What is the Michigan Odonata Survey (MOS)?
The MOS consists of a group of people with a shared interest in the study of the distribution, biology and enjoyment of the Odonata found in Michigan. It is chaired by Mark O'Brien (University of Michigan) and Julie Craves (University of Michigan-Dearborn).
The MOS was started by Mark O'Brien and Mike Kielb in 1997, with the aim of promoting the study and appreciation of Odonata in Michigan. We quickly established a protocol for submitting new state and county records, and started entering specimen-level data into a Filemaker database that year. We count on volunteers to supply us with new information, specimens, and survey work in other parts of the state of Michigan. Ethan Bright began working on the keys to the Odonata larvae (nymphs) and although that project lies incomplete, we still mainatin the only on-line key to Odonata immatures. Over the years, notable contributors of specimens and data have been Burt Cebulski, Carl Freeman, Stephen Ross, Myles Willard, Darrin O'Brien, Michigan Natural Features Inventory, Sean Dunlap, Jeff Sommer, Doug McWhirter, Bob Marr, Matt Hysell, Rhyne Rutherford, U.S. Forest Service, Michigan State University, and of course, Mark O'Brien and Julie Craves.
History of the MOS
For information on the early days of Odonata work in Michigan, please read O'Brien, M.F. 2008, Odonatological History in Michigan, 1875-1996.GREAT LAKES ENTOMOLOGIST 41(1-2):1-11.
In 1996, Mark O'Brien initiated a survey of the Odonata at the Huron Mountain Club in Marquette Co., aided by Ethan Bright and Michael Kielb. It was during the first season, that we discussed the idea of a state-wide survey to update the 1958 publication by Kormondy. We were already aware of the Ohio Odonata Survey and of course, being beginners at this, thought it was something that could be accomplished in a few years. By the beginning of 1997, we started the Michigan Odonata Survey, and began publishing our newsletter, Williamsonia. Although E.B. Williamson's collection is at the University of Michigan Museum of Zoology, there are relatively few Michigan specimens collected by him. However, the genus Williamsonia - the "bog-haunters" has two enigmatic species in it, and one of them was widespread but considered rare in Michigan at the time, so in hindsight, it was a perfect fit for naming the newsletter. Williamsonia became our vehicle for communicating with potential volunteers and became so successful that it was indexed by Zoological Record. Around 2000, Julie Craves became an imprtant cog in the MOS, and she became editor of Williamsonia in 2004. Williamsonia ended its run in 2008, as it became too much work for any of us to maintain a newsletter, and online blogs and social media became the better way to share information.
The premise of the MOS is that it would be a volunteer-based effort to collect specimens from various areas of the state with more through efforts at targeted areas when the opportunity arose. All specimens would be cataloged with unique numbers and entered into a database. Any new county or state records required voucher specimens. We developed a basic set of criteria necessary for recording localities, and expanded that as the survey progressed. Specimens residing in the UMMZ and MSU were the first to be cataloged, and as additional specimens were donated to the MOS, they were also accessioned into the UMMZ collection.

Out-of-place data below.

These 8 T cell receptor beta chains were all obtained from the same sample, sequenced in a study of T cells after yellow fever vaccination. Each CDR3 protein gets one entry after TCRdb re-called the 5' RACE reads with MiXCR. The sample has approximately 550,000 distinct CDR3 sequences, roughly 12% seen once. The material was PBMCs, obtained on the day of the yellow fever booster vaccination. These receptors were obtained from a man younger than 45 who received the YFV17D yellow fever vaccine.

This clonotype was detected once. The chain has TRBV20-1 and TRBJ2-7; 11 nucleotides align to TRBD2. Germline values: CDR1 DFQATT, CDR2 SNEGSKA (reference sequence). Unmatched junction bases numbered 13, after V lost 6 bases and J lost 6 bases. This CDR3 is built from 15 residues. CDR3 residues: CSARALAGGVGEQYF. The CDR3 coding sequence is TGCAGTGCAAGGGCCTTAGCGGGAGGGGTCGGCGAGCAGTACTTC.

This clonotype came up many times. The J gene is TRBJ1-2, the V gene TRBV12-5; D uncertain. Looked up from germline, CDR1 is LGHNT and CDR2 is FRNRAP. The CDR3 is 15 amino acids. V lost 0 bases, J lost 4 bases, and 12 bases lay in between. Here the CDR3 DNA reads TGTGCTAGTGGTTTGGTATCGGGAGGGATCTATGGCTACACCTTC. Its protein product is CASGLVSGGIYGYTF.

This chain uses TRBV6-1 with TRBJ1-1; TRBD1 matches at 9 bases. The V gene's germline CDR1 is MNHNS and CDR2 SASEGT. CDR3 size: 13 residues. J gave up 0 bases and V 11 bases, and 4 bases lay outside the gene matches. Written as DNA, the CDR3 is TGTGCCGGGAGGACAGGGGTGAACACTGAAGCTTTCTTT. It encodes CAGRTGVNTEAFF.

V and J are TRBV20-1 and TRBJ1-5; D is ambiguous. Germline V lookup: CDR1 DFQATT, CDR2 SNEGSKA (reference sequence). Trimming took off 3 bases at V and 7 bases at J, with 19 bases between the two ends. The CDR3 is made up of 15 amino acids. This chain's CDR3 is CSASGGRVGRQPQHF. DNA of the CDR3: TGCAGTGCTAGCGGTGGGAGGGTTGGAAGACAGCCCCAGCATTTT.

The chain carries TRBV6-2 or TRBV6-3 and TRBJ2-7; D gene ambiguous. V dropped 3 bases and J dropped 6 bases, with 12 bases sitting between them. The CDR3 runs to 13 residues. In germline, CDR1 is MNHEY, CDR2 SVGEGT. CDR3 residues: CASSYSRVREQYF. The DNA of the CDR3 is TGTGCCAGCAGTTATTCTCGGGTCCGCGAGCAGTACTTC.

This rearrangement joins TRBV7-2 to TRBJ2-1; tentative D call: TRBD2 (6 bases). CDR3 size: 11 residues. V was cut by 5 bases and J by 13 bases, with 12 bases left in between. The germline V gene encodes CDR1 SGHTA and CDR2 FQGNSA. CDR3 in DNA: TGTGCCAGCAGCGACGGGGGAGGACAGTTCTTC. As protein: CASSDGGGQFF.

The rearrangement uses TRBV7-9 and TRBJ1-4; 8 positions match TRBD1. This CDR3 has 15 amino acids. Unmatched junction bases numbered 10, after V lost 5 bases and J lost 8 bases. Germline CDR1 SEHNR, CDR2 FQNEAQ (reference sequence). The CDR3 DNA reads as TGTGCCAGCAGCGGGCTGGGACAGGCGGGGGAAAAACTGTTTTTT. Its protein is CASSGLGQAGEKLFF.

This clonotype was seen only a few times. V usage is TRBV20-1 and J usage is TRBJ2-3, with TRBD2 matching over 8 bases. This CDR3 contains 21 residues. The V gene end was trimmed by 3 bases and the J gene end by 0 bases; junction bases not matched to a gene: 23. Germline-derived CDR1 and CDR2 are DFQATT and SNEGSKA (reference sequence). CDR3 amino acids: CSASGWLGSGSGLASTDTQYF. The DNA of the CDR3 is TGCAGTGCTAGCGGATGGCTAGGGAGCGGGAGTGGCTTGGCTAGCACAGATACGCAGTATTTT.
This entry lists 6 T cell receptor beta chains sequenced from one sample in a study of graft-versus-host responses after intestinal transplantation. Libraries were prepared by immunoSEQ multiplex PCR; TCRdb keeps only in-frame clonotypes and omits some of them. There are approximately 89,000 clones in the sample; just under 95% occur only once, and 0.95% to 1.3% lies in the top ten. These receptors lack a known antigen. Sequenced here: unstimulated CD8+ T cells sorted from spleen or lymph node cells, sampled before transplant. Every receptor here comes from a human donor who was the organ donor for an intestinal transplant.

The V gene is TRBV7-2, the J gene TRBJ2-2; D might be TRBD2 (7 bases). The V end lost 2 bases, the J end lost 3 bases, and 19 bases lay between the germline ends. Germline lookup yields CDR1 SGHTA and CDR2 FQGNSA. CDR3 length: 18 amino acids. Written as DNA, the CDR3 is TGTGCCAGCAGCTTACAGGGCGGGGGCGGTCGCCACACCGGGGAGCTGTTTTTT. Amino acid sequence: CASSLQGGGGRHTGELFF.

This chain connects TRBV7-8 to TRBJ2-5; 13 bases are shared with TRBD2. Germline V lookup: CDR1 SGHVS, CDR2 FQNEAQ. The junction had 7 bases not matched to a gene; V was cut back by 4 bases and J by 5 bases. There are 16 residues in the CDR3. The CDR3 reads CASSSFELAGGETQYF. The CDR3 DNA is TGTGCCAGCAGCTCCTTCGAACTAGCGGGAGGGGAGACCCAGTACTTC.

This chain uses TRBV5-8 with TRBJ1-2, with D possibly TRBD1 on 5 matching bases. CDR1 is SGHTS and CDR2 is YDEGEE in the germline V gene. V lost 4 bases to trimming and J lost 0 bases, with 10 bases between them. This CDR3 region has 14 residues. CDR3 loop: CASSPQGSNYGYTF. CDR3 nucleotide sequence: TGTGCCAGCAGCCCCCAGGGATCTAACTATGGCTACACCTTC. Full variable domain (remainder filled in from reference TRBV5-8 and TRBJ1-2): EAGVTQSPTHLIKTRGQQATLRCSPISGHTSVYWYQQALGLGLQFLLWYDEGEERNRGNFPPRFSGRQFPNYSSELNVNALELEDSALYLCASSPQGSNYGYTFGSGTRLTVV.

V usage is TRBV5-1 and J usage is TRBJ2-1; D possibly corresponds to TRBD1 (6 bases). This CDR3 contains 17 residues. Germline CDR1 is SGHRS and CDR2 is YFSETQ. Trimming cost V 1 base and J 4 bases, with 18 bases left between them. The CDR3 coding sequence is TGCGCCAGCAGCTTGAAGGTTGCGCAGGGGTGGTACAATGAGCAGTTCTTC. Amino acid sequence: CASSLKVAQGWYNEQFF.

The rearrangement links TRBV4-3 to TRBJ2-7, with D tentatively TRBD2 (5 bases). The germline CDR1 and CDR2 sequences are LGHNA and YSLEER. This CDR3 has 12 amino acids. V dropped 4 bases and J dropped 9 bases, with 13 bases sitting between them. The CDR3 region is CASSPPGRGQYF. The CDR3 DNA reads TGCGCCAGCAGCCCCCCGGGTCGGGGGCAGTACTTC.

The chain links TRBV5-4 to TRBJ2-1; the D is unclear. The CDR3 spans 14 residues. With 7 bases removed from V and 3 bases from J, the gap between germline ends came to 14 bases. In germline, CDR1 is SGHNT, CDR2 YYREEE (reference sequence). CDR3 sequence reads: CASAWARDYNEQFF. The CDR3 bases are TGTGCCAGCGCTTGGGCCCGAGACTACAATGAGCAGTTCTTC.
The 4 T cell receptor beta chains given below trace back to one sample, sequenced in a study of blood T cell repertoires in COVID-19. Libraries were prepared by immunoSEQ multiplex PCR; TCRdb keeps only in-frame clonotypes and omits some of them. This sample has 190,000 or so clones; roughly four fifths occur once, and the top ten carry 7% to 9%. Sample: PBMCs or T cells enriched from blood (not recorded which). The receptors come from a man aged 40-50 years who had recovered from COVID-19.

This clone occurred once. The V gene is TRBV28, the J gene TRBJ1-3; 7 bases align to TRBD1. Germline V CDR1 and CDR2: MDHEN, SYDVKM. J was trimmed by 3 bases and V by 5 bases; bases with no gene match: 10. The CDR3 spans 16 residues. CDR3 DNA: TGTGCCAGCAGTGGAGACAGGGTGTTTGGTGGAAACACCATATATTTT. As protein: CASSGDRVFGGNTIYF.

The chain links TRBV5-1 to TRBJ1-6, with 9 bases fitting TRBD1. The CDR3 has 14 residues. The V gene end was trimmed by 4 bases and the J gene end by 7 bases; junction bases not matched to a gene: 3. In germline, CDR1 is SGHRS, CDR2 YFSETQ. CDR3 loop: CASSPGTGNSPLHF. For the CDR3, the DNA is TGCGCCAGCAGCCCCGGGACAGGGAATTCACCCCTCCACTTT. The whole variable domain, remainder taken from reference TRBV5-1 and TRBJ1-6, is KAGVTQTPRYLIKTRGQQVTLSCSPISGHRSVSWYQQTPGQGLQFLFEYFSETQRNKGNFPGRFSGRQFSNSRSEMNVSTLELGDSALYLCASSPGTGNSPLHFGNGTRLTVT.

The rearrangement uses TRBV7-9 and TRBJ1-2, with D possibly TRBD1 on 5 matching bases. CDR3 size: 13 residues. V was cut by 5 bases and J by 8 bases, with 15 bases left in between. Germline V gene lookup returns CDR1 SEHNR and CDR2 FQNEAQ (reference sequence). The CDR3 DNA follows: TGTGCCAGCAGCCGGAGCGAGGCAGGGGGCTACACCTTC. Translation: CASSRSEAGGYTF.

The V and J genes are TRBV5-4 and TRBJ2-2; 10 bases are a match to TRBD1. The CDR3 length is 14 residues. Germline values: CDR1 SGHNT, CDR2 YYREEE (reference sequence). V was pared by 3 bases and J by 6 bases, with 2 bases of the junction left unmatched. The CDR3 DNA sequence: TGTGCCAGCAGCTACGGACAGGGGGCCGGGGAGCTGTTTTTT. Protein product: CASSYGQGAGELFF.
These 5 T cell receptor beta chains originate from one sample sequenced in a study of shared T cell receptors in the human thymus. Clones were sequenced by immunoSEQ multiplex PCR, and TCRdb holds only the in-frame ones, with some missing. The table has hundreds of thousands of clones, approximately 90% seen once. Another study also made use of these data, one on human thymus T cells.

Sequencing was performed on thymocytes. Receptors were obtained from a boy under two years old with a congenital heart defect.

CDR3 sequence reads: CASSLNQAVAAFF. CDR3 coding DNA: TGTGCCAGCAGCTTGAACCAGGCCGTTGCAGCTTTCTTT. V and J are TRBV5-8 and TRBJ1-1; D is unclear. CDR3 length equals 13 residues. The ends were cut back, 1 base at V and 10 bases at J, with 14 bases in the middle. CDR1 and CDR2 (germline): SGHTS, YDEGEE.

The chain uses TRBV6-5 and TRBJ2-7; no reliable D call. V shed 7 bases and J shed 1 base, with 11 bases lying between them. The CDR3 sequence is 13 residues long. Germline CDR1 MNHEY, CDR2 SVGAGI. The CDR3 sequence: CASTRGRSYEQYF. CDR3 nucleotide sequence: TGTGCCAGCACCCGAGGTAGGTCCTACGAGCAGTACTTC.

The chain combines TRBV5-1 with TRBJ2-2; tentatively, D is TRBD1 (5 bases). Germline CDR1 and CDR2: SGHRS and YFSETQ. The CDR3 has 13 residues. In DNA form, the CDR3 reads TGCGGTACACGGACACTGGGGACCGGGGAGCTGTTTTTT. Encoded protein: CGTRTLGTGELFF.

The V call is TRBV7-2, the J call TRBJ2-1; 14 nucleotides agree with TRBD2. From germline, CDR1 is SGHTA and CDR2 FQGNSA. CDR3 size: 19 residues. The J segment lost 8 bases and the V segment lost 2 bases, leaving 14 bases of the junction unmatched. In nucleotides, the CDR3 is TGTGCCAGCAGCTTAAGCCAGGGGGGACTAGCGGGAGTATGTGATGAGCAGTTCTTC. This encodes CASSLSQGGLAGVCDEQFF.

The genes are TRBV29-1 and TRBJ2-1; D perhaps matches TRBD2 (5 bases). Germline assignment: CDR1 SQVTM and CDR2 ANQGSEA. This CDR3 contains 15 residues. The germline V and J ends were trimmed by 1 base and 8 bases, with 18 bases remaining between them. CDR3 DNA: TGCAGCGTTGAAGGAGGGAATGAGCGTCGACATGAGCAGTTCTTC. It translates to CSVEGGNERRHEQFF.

We soon had several enthusiastic volunteers, and two of the most prolific collectors and contributors were Carl H. Freeman from Benzie County and Stephen Ross from Mecosta County. Both Steve and Carl are avid naturalists and keen observers. It was through their efforts that many new records and range extensions came to light. They haunted enough bogs as well as other habitats to add 638 (Freeman) and 1188 (Ross) specimens over 10+ years. They also epitomized our basic premise of the MOS - that one should learn what is in the local habitats as a prelude for finding out what is elsewhere. When someone makes a concerted effort the survey the odes in one's "backyard" it greatly narrows the focus and allows one to better absorb the smaller range of species so that anything "new" is more apparent. This was before there were all of the guides that we now take for granted, as well as the web resources that are so ubiquitous. There was a lot of referral to Walker's “Odonata of Canada and Alaska” for questions on species identification. Another early volunteer, Ellie Shapiro, also provided a significant amount of funding for us to be able to buy supplies, travel, and publish the newsletter. A $6,000 grant in 1998 (23-98-21-RJVA) from the U.S. Forest Service allowed us to purchase field equipment and supplies for survey work, hire hourly assistants for data-entry, and pay some travel expenses for field work. The Forest Service grant is the only money that has been specifically appropriated for the Michigan Odonata Survey. All other support has come from donations.
The MOS has accumulated over 29,000 specimen records, which are currently available online and our new maps feature all records on Google Maps. As of August, 2015 we feel we are in the final phase of any data accumulation as we work towards publishing the Michigan Odonata Atlas. We do appreciate any new records, of course, and contact us for more information.
Contacts for further information:
O'Brien, Insect Division, Museum of Zoology, University of Michigan, Ann
Arbor, MI 48109-1079; office phone: 734-647-2199; fax: 734-763-4080; home phone:
Julie Craves, River Rouge Bird Observatory, University of Michigan Dearborn, Dearborn, MI 48128